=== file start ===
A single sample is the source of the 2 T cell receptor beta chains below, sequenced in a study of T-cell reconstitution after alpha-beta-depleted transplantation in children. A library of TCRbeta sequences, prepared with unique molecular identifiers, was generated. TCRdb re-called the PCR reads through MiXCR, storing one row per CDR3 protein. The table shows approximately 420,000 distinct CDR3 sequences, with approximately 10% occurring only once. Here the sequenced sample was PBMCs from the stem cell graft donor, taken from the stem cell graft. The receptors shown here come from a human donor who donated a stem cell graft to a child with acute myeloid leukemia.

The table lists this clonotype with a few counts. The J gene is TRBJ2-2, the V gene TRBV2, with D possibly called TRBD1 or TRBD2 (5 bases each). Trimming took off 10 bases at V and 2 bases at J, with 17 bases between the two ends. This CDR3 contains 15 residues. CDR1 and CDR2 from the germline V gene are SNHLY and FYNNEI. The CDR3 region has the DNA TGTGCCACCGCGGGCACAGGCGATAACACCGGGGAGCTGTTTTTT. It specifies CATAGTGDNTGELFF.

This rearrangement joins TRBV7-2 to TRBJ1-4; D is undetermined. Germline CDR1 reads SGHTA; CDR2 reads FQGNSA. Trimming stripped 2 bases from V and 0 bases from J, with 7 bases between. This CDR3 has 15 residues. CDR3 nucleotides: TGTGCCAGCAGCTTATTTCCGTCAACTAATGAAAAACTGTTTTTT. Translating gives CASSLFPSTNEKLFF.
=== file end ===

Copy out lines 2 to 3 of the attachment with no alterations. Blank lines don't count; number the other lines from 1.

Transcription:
The table lists this clonotype with a few counts. The J gene is TRBJ2-2, the V gene TRBV2, with D possibly called TRBD1 or TRBD2 (5 bases each). Trimming took off 10 bases at V and 2 bases at J, with 17 bases between the two ends. This CDR3 contains 15 residues. CDR1 and CDR2 from the germline V gene are SNHLY and FYNNEI. The CDR3 region has the DNA TGTGCCACCGCGGGCACAGGCGATAACACCGGGGAGCTGTTTTTT. It specifies CATAGTGDNTGELFF.

This rearrangement joins TRBV7-2 to TRBJ1-4; D is undetermined. Germline CDR1 reads SGHTA; CDR2 reads FQGNSA. Trimming stripped 2 bases from V and 0 bases from J, with 7 bases between. This CDR3 has 15 residues. CDR3 nucleotides: TGTGCCAGCAGCTTATTTCCGTCAACTAATGAAAAACTGTTTTTT. Translating gives CASSLFPSTNEKLFF.